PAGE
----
To solve the housing crisis, the UK needs to build one million more rental properties by 2021, according to Savills. Simultaneously, PwC forecast a quarter of households to be in the private rented sector by 2025.
Challenged by the rising demand, the Government should rather support investment in the sector instead of actively paralising it through tax changes.
In the years from 1996 and 2013, 83% of all new homes built in England were in the private rented sector, of which the majority was created by investment from individual landlords.
Back in 2012, the Commons’ Communities and Local Government Committee concluded: “The sector is, and will continue to be, dominated by small companies and individual landlords.”
Nevertheless has the Treasury decided to embark on a fiscal attack on those small companies and individual landlords, all in the name of equalising the property playing field with home owners.
Their reasoning behind this is that landlords are occupying or buying up too many homes and are therefore restricting access to affordable houses for possible homeowners. Furthermore, buy-to-let investors, compared to owner-occupiers, enjoy a full tax-deductibility of interest in on mortgage finance costs.
As a party, the Conservatives have always championed home ownership and everyone who is privileged enough to live in a home they call their own, should do all they can to support those aspiring to achieve the same.
What shouldn’t be done, is creating a false choice between supporting rented housing and home ownership. There basically is hardly any evidence that those two group go for the same property.
The myth, that the recent tax changes are based on the notion that rental housing is taxed more favourably than any other housing tenure, is really only that: a myth.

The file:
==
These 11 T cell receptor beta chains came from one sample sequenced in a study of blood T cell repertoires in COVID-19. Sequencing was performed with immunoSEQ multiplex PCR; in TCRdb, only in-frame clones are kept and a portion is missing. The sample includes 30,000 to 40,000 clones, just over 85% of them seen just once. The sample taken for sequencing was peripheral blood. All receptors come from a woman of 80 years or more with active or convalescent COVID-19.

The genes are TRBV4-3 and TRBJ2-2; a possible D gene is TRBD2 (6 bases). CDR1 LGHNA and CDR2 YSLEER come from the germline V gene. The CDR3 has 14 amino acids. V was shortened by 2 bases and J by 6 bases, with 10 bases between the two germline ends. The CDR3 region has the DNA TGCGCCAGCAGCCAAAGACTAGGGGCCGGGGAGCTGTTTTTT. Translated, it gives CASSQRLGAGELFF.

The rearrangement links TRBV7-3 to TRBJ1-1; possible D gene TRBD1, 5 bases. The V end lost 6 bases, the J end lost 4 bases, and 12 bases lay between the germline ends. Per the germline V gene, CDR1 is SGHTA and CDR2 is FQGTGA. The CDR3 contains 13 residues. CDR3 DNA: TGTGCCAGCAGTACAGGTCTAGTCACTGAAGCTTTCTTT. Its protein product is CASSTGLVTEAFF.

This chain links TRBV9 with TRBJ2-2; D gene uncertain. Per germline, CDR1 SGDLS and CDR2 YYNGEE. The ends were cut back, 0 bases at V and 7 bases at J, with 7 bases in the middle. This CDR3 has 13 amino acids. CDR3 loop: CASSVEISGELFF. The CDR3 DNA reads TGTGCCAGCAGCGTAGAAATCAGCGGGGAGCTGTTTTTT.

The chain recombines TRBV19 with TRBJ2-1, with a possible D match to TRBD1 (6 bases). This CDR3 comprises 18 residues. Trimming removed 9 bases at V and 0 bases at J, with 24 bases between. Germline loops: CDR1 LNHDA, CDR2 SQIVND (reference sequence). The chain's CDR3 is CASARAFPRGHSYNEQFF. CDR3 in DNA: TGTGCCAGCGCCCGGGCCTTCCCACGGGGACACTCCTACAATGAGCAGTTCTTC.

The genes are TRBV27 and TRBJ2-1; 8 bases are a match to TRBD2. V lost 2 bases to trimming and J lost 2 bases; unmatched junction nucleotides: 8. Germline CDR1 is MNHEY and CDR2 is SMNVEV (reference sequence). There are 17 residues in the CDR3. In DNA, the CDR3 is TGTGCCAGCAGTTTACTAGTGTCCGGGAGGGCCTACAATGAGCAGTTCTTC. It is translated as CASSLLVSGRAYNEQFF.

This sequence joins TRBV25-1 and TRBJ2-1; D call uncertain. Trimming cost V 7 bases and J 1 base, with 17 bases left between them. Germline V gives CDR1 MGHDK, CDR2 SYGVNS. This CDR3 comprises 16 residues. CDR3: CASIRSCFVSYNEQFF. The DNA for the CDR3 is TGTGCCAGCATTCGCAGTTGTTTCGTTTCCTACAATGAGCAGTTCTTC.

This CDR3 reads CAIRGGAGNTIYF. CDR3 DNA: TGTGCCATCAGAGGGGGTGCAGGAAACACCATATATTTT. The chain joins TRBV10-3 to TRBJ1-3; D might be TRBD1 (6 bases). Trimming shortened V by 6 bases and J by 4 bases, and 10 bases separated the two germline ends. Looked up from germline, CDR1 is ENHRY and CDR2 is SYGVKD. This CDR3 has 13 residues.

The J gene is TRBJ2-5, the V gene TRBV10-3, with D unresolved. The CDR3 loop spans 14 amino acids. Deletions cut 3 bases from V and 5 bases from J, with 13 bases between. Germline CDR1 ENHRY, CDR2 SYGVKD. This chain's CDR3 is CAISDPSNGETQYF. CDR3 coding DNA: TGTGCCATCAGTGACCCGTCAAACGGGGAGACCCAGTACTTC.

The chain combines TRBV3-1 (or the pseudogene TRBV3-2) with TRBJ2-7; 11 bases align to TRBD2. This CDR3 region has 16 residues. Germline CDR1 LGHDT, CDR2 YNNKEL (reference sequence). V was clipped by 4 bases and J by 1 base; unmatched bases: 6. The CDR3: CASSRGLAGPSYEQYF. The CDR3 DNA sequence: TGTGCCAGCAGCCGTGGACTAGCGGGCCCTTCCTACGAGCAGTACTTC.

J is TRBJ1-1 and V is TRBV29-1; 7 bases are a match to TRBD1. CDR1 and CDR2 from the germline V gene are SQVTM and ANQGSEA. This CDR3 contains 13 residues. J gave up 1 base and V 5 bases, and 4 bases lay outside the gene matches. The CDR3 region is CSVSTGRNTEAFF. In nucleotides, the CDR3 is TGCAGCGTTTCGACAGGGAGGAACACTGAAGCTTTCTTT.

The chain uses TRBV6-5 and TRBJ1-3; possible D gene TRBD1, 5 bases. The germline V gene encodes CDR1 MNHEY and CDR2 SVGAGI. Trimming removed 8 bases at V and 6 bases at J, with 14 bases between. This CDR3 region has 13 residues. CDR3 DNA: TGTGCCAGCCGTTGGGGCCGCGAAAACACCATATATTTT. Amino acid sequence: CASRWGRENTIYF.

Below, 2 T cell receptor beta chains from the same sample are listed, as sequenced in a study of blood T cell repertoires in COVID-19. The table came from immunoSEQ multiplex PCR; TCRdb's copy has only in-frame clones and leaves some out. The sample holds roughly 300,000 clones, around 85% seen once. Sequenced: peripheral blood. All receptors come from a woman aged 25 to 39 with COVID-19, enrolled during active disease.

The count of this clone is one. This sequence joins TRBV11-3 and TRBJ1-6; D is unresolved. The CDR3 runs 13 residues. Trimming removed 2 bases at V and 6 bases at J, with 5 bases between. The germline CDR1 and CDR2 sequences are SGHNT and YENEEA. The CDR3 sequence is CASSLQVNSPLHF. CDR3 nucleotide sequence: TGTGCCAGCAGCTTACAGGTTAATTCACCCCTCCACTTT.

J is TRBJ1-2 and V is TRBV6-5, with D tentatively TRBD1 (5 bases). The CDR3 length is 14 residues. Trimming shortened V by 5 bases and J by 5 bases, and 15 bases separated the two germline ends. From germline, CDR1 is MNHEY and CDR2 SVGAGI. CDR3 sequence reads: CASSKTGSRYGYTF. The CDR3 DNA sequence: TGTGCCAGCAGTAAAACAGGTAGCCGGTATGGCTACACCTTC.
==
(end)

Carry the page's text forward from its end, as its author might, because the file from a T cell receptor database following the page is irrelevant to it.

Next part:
In fact, a study by the Institute for Fiscal Studies revealed that buy-to-let is already taxed more heavily than owner-occupier and social rented housing.
The tax benefit for owner-occupiers lies in free capital gains of capital gains tax and no tax liability on the rental value of their occupation.
Historically, smaller landlords are the ones buying up and refurbishing flats, which are usually less sought-after by owner-occupiers. The increase in tax puts this process at risk, as it might make it less profitable for smaller landlords. The result is empty properties and the return of housing blight to some areas.
The Treasury select committee as well as others have noted that changes to mortgage interest relief and stamp duty for rental housing will also lead to increased rents, which in inevitable as landlords try to recoup their loss.
In areas where a housing shortage is already present, a drop in investment by landlords will make the situation worse. This makes it quite hard to see how the developments are supposed to make it easier for someone to save up for a deposit.
If the Chancellor achieves his goal and get buy-to-let landlords to sell to owner-occupiers, the original tenants would obviously have to move out first.
A problem resulting from this could be homelessness, putting people with no ability to own property on the street.
And at a time, where the cost of a deposit is also in the rise, the average now required for a first-time buyer is just under £33,000, Osborne’s tax changes are more than counter productive.
The Treasury select committee has also pointed out that access to private rented housing has been key to supporting mobility in the labour market. The risk of choking off the supply of rented properties would, in the words of the committee, “come at a cost to the wider economy”.
Finding somewhere affordable to live will become less easy for jobseekers.
So what needs to happen?
First of all, the Chancellor needs to stop attacking buy-to-let and smaller-scale investors.
The ones that will be hit the hardest by those changes are small-scale investors, renting out a handful of properties.
Furthermore it’s time to free up small plots of unused land, the size corporate developers will show no interest in, but which smaller-scale landlords could develop quickly.
Finally, the focus needs to shift on supply, not only supporting large institutions, but all landlords. The simple concept of recycling property from tenanted to owner-occupier delivers no net housing gains.
Source: The Telegraph